>I’d just add a few observations to the New York Times editorial (free registration required) on the cost of health care in the US.
I’m a big proponent of making patients responsible for more of their health care costs. Health Savings Accounts, long term care insurance, and even deductibles are good ideas. I would also add that the vast majority of the people on Medicaid and public assistance could do some sort of public service work in payment for their health care. (Medicare, disability, and veteran’s health care has been paid for already.)
I especially like the idea that primary care should be emphasized. How about *paying* doctors to do it instead of ensuring that we lose money for every Medicaid and Medicare patient we see?
And they don’t mention some of the problems that I see:
1. Over the counter medicines that probably aren’t needed in the first place and don’t do what they are believed to do. Did anyone notice that the baby cold medicines are not useful and no longer standard of care? And please don’t get me started on homeopathy – I’ll irritate a couple of million of my readers if I go on about the useless idea that a substance diluted millions of times in water can’t do anything.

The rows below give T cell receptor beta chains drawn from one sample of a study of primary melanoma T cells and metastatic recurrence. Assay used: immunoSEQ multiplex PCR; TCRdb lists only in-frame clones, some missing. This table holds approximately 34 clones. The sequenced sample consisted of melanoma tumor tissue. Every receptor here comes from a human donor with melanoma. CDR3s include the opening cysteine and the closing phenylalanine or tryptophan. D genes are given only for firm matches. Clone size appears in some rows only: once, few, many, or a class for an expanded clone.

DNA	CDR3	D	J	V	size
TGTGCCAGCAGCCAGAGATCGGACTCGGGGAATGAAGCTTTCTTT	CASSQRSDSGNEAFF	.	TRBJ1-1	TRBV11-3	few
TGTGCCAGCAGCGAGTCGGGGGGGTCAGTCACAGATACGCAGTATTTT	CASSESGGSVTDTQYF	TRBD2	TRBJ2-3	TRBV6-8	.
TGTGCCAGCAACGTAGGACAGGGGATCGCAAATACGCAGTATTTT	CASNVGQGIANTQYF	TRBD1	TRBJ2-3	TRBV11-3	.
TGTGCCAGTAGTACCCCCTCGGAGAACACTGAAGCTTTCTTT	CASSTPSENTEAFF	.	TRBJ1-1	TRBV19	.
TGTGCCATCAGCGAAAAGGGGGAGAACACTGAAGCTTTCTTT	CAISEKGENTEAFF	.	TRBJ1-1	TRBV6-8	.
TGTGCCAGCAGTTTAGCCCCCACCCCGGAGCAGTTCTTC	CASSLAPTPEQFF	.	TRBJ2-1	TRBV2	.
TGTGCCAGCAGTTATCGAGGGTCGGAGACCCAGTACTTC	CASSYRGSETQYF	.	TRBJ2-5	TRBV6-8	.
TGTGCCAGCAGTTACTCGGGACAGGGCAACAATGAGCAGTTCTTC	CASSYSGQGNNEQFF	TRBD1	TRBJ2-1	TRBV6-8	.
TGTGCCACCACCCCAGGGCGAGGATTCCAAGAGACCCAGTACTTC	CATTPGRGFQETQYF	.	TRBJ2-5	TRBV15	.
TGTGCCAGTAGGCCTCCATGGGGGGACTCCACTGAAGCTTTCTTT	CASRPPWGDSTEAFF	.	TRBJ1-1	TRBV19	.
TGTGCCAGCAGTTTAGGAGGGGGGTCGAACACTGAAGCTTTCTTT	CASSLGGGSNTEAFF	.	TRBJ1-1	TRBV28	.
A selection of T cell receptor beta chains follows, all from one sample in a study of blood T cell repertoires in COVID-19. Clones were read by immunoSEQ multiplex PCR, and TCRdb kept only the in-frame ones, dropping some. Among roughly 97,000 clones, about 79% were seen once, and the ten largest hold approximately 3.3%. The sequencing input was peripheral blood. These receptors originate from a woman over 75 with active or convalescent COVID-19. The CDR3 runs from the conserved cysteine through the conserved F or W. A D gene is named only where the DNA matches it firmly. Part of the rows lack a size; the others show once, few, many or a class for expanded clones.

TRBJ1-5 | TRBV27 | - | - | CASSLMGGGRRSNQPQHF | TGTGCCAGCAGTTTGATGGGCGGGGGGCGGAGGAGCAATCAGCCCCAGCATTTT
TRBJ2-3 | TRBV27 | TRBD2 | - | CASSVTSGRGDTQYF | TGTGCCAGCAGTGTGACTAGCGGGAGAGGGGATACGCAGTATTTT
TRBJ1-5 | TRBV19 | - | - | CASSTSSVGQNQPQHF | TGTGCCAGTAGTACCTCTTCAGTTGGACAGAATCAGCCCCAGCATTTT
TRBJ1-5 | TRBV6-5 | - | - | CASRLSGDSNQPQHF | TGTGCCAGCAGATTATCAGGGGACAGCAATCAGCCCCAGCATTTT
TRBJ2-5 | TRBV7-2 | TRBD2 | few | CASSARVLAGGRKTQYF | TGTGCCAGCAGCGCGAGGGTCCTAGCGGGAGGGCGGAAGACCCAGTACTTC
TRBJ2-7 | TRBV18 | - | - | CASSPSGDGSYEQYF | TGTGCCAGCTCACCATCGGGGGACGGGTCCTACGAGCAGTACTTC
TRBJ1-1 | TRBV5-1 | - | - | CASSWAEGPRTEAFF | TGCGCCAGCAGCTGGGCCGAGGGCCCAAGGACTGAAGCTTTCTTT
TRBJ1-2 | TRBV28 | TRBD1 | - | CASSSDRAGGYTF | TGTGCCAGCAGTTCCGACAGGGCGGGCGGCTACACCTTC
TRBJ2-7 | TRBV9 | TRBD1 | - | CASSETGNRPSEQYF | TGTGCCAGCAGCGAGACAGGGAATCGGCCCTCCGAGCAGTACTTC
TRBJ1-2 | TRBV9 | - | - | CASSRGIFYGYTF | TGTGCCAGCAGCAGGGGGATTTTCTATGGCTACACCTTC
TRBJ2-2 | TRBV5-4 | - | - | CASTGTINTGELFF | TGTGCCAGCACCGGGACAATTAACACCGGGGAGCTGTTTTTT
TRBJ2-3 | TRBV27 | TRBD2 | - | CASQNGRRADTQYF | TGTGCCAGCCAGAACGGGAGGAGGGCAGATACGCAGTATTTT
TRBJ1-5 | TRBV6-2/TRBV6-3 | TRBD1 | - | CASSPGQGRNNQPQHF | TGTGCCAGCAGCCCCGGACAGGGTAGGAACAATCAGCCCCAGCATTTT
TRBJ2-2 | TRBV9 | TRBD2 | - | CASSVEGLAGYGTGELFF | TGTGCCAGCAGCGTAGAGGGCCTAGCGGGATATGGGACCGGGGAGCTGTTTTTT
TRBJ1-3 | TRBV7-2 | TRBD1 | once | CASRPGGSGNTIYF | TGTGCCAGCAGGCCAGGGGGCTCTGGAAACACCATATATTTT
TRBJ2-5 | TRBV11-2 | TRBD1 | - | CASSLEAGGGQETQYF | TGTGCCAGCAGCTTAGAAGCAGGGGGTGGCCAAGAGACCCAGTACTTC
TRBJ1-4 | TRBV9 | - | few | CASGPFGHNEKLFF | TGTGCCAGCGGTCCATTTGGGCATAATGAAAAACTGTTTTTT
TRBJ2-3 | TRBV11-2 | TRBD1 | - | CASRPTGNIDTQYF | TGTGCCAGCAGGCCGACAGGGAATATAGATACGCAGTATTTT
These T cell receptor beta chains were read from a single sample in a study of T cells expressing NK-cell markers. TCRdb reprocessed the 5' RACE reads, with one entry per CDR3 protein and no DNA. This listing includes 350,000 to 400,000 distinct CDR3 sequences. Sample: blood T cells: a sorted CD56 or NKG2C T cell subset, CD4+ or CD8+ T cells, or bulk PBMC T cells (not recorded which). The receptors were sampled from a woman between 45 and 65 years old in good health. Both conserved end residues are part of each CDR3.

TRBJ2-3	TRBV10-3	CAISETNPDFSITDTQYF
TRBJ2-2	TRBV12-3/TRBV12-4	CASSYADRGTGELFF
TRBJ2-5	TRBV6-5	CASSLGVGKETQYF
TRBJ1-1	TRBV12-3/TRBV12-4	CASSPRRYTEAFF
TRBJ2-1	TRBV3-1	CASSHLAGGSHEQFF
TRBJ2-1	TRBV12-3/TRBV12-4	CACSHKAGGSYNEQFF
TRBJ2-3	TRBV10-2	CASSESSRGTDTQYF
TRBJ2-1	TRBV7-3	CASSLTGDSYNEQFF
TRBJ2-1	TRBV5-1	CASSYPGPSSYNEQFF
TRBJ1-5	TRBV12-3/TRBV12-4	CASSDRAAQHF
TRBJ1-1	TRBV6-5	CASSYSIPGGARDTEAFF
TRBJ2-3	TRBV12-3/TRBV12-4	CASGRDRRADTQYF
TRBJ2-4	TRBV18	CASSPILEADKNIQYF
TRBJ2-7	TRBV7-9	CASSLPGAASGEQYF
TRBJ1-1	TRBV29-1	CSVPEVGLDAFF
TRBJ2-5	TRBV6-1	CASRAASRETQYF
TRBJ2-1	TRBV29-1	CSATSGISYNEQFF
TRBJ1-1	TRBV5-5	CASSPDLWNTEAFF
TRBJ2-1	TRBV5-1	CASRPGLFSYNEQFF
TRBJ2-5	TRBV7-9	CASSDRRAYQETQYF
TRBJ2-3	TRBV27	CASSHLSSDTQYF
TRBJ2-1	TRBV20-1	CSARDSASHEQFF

2. Botox, cosmetic surgery, and beauty treatments – Do these services, when provided by a physician go into that giant number?
3. The hidden costs of school-based health care and the need for “notes” from doctors for school and work. I doubt that many people are aware of how much of Medicaid money is spent on “mainstreaming” and on learning disabilities in our school systems. I’m sure that few would understand the pressures that doctors face to provide the testing, medications, and follow up required to get mom back to work after the baby is too sick for daycare or school, for the note for the Tuesday patient who says they had food poisoning on Monday, or for the demand from a school or from the parents to get the 7 year old tested for a learning disability for all sorts of reasons.
4. Salaries and perks for insurance big wigs that could pay for the healthcare system of a couple of nations. United Healthcare, which threatens to swallow up every insurance company in the nation, has paid at least $120 Million dollars to its CEO for at least 10 years.
5. I don’t want it to go away — but — Medicare pays for quite a bit of the research and medical education in the country. We need to see this research and the doctors, medicines and treatments that come from these funds as the valuable commodity they are and quit dinging “health care costs” for it.